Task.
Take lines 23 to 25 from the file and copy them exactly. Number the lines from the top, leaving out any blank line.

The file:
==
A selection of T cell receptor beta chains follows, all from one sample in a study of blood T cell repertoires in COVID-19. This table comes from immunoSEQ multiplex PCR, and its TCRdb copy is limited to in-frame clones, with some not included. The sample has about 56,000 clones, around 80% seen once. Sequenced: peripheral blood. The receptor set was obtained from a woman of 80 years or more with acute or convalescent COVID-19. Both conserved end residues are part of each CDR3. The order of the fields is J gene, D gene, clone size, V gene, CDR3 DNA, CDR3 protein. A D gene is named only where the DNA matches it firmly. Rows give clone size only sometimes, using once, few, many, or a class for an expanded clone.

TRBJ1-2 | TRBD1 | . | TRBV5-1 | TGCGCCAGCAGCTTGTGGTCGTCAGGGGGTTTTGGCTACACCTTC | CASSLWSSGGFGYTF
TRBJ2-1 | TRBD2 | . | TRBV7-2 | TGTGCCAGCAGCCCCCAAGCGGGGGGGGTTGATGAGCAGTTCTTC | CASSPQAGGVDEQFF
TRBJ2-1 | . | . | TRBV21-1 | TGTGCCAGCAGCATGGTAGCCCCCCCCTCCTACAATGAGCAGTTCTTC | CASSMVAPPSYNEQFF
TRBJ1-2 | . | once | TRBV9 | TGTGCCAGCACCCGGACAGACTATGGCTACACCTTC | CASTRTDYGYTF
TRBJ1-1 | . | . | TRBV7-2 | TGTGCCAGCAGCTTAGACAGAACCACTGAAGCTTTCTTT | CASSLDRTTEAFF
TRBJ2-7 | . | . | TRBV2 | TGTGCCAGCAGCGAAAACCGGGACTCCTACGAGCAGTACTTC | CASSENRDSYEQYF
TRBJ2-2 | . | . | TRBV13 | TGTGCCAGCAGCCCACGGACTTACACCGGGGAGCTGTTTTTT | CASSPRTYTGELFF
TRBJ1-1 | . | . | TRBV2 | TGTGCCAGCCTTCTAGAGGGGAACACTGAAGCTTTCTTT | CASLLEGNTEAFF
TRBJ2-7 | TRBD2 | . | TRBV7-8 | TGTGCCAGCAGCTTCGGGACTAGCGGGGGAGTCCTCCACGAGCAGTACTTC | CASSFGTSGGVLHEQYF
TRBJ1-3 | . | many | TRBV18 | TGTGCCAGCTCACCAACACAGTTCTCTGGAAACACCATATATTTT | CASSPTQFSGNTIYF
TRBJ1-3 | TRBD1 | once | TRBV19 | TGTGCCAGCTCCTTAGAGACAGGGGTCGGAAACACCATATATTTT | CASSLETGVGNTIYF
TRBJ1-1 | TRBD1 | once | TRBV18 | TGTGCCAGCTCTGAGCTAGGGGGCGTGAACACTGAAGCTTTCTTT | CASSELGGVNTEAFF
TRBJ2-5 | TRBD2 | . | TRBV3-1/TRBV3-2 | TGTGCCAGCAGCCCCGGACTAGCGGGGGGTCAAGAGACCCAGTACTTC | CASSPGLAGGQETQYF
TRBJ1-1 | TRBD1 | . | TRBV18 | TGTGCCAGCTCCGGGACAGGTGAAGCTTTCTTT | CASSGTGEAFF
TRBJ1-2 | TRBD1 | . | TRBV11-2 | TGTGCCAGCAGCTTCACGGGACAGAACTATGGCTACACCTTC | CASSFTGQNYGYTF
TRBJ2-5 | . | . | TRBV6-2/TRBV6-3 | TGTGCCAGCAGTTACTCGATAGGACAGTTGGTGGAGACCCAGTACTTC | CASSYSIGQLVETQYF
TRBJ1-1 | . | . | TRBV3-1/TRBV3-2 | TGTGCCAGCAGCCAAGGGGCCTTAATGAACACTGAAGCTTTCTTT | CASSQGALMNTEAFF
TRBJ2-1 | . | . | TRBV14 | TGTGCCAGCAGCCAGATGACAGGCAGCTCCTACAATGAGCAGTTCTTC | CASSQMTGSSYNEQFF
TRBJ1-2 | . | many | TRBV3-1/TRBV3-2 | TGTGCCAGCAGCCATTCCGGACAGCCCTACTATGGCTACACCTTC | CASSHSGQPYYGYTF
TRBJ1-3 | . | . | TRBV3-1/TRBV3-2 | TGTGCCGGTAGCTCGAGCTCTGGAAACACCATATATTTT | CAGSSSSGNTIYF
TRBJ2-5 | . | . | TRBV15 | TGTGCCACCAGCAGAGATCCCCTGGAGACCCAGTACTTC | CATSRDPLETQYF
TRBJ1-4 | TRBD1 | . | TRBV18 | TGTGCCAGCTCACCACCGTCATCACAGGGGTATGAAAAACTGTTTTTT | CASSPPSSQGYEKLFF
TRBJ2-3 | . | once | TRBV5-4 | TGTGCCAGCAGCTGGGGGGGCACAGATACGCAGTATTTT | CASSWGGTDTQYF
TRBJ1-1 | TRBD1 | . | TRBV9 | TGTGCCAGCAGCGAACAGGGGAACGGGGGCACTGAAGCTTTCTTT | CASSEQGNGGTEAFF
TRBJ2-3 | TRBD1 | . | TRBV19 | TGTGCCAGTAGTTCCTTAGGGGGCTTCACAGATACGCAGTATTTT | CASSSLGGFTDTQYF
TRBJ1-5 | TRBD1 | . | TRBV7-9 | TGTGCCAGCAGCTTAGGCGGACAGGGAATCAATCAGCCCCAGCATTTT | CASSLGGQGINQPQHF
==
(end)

TRBJ1-4 | TRBD1 | . | TRBV18 | TGTGCCAGCTCACCACCGTCATCACAGGGGTATGAAAAACTGTTTTTT | CASSPPSSQGYEKLFF
TRBJ2-3 | . | once | TRBV5-4 | TGTGCCAGCAGCTGGGGGGGCACAGATACGCAGTATTTT | CASSWGGTDTQYF
TRBJ1-1 | TRBD1 | . | TRBV9 | TGTGCCAGCAGCGAACAGGGGAACGGGGGCACTGAAGCTTTCTTT | CASSEQGNGGTEAFF